SBD/December 27, 2012/Media

NFL Again Moves Season-Ending NFC East Clash From Fox To NBC

Cowboys-Redskins marks a second straight "SNF" finale to decide the NFC East
The NFL has moved the Week 17 Cowboys-Redskins game, which will decide the winner of the NFC East, to NBC's "Sunday Night Football" as part of the league's flex scheduling component. The Dolphins-Patriots game has been moved to 4:25pm ET on CBS, while Packers-Vikings -- highlighted by Adrian Peterson's attempt to break the record for single-season rushing yards -- will air at 4:25pm on Fox. Most markets will get an afternoon doubleheader on both CBS and Fox (NFL). In Dallas, Barry Horn wrote officials at NBC "are beaming" from the move, while Fox execs "are steaming." This marks the second straight season the NFL "has handed the NFC East title game to Sunday Night Football, leaving the Foxies wondering what the network of the NFC has to do to get the conference's ultimate regular-season game in its prime late Sunday afternoon time slot." The Packers-Vikings game includes a "wild-card spot at stake for the Vikings" in addition to Peterson's pursuit of Pro Football HOFer Eric Dickerson's record, but that is "hamburger compared with the prime cut the NFL served up to its favorite prime-time partner" (DALLAS MORNING NEWS, 12/24).

: Fox led all Week 16 NFL broadcasts with a 17.0 overnight rating for the Ravens’ rout of the Giants in the Sunday NFL national window. That figure is up 16% from a 14.7 overnight for the comparable Week 16 national window last year, which featured Eagles-Cowboys. Fox also saw an increase for its regional window (+15%). Meanwhile, NBC earned a 12.6 overnight for the Seahawks' blowout win over the 49ers on “SNF,” giving the net a win for the night in primetime. The 12.6 overnight is flat compared to Christmas night broadcast of Bears-Packers in Week 16 last year. 49ers-Seahawks earned a 34.2 local rating in the Seattle-Tacoma market and a 23.7 rating in the S.F.-Oakland-San Jose market. CBS earned an 11.6 overnight for its singleheader coverage, up 32% from last year (Austin Karp, THE DAILY).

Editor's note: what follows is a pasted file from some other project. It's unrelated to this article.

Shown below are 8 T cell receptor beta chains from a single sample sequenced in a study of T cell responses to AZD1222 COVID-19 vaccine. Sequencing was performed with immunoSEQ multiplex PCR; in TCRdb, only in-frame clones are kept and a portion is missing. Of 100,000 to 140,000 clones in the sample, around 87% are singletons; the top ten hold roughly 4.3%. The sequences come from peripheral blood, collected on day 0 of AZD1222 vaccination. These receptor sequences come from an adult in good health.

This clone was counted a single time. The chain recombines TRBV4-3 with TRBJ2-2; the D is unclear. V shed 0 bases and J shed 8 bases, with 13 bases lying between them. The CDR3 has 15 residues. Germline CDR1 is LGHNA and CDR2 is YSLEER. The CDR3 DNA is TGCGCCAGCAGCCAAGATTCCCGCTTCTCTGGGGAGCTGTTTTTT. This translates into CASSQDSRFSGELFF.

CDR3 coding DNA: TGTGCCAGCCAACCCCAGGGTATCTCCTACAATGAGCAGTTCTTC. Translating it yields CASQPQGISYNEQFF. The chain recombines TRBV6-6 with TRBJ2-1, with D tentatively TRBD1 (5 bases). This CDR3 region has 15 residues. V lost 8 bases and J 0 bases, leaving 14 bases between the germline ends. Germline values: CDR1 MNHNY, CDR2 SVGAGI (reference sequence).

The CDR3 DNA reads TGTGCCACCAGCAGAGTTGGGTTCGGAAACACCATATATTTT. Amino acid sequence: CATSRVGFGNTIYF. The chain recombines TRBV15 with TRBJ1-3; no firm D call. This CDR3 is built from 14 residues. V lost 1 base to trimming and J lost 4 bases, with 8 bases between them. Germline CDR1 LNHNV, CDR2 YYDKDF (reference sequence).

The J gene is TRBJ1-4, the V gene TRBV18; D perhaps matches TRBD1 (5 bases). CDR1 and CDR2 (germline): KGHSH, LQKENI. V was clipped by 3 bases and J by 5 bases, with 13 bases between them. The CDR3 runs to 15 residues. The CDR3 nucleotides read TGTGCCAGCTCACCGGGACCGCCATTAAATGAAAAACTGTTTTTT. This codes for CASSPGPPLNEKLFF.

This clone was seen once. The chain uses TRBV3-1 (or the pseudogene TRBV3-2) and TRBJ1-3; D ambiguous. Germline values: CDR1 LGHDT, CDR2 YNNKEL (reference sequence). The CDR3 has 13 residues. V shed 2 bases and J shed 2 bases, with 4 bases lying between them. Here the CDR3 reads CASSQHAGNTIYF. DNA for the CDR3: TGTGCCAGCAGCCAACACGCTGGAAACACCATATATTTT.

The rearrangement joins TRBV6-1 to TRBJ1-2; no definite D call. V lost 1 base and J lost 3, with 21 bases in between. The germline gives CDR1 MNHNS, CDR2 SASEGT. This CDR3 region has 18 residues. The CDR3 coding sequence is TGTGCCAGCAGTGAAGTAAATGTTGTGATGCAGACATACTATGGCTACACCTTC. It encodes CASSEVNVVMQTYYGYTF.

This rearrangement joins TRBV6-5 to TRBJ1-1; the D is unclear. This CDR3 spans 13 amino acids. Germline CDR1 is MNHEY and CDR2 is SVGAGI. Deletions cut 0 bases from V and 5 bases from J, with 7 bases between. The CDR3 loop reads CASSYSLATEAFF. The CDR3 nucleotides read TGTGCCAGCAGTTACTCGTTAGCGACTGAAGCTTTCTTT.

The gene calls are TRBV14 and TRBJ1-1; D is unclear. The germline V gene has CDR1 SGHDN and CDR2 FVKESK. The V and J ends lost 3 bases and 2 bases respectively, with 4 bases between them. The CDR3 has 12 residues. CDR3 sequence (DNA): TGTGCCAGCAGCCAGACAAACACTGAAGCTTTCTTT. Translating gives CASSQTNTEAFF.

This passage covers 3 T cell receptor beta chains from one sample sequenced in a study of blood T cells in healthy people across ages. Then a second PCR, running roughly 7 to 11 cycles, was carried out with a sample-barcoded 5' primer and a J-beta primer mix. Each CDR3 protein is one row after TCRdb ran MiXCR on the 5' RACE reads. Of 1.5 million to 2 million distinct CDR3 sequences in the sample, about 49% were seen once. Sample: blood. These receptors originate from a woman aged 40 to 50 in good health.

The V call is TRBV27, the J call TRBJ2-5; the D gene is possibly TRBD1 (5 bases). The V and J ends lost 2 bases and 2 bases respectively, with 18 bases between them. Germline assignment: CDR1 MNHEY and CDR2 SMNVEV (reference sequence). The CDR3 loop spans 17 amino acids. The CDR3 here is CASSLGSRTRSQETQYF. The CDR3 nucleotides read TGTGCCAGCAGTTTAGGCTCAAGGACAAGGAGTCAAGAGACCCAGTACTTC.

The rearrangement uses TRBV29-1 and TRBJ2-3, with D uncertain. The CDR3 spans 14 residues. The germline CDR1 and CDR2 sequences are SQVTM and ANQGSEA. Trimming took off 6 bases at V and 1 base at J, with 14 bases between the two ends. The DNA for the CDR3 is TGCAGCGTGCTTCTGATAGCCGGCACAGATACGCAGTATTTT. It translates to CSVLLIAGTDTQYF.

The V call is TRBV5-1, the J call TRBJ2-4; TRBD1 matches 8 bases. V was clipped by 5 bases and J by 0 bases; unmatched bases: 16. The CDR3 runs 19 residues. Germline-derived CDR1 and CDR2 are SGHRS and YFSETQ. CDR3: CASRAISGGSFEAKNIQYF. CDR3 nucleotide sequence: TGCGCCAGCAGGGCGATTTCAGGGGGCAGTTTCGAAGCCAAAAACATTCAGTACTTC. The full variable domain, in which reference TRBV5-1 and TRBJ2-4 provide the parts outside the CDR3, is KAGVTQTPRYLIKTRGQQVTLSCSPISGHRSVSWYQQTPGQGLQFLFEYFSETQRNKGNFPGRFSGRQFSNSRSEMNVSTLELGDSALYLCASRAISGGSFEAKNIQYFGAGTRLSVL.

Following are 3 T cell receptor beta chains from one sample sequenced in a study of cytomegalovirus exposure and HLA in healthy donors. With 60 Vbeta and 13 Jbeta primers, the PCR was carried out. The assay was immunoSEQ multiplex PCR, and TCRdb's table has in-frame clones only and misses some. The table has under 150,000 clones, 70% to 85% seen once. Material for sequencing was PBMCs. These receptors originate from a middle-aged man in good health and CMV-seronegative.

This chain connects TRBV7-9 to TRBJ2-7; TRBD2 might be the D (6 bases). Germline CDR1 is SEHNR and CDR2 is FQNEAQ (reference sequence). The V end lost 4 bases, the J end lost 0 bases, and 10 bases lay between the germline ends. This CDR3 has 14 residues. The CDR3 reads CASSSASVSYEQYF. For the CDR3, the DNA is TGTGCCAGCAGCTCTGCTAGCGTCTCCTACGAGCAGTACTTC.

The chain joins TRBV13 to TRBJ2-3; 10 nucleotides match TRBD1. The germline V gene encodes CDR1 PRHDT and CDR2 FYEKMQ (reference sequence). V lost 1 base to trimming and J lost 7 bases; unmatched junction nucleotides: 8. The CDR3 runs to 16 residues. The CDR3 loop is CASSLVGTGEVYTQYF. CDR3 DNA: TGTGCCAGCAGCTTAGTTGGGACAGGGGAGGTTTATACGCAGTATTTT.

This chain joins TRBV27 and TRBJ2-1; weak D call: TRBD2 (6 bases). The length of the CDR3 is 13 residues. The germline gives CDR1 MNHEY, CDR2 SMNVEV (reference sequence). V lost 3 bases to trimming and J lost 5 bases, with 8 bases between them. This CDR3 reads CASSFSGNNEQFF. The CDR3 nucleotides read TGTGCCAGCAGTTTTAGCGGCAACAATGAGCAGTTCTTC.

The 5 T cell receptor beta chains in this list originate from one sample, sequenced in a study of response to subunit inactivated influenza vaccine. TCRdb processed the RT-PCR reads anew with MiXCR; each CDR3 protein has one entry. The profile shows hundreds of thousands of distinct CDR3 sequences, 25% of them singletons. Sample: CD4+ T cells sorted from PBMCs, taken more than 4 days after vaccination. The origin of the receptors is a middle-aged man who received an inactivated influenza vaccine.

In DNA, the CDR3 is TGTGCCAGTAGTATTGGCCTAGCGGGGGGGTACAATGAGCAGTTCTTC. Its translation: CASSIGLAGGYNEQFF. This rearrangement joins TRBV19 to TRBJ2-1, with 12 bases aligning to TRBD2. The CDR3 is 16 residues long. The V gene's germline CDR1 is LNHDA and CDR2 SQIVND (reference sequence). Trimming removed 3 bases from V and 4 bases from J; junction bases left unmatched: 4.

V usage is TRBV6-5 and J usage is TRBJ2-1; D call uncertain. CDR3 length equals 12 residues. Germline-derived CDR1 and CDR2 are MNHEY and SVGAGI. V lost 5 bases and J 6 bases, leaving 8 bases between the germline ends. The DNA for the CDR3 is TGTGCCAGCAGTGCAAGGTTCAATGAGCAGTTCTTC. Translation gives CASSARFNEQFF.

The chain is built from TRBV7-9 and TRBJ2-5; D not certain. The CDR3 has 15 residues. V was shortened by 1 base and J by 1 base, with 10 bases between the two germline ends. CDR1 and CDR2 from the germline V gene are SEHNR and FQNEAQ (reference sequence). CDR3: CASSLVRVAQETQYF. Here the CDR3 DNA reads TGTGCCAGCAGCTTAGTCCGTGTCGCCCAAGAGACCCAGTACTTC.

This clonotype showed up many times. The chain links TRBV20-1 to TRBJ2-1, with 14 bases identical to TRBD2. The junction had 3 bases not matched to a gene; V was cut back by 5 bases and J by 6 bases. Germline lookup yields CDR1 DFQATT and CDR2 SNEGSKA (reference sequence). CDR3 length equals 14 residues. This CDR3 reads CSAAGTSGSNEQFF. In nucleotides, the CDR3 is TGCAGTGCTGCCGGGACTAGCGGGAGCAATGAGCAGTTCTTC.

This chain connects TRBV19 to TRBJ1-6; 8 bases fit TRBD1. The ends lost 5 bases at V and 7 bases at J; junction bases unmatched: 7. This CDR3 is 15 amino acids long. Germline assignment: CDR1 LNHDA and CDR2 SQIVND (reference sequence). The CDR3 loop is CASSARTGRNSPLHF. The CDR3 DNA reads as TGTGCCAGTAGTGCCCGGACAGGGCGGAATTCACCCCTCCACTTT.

'12 GAME
'11 GAME
% +/-
Giants-Ravens (83%)
Eagles-Cowboys (88%)

THE SEASON OF GIVING PRAISE: In Denver, Dusty Saunders wrote CBS analyst Dan Fouts "gets better with age." Fouts' experience as an NFL QB showed in Week 16 as he "often reacted as though he were in the Denver huddle" during the Browns-Broncos game. Meanwhile, Ian Eagle, Fouts' broadcast partner, is an "underrated, versatile broadcaster" who has a "concise style, free of the extraneous dialogue so prevalent in many NFL play-by-play men" (DENVER POST, 12/24). In Baltimore, David Zurawik wrote it was a "pleasure ... to get the first team from Fox for the telecast of a Ravens game rather than the second or third crew from CBS" for the team's game Sunday against the Giants. The camera work "was sharp, focused and engaging," and the replays were "downright stunning." The net "seemed to have three and even four angles on almost every replay." Zurawik: "The entire production was on another planet compared to CBS. ... The field level, end zone cameras shot up into the stands and the lights and the Baltimore night making you feel as if you were standing on the field at M&T Bank Stadium" (, 12/23).

FATHER KNOWS BEST: USA TODAY's Michael Hiestand noted Fox studio analyst Howie Long "rarely mentions" his son, Rams DE Chris Long, while on air. Long "doesn't like talking about his son's play publicly, to the point that some viewers might forget he has a son playing in the NFL." Long: "I've always purposely stayed away from that. My concern is that it would become all about me" (USA TODAY, 12/24).

NOT READY FOR PRIMETIME PLAYERS: In Detroit, Gene Myers noted the 4-11 Lions played four primetime games this season, but they will finish "with double-digit losses (for the 10th time in 12 seasons) and football teams with double-digit losses rarely land on the NBC and ESPN prime-time telecasts." Ten teams lost at least 10 games last season, and "none was scheduled for a Sunday nighter." The Panthers and Redskins were the only such teams "scheduled for a Monday nighter," but that was at least partly due to the presence of QBs Cam Newton and Robert Griffin III, respectively (DETROIT FREE PRESS, 12/23).
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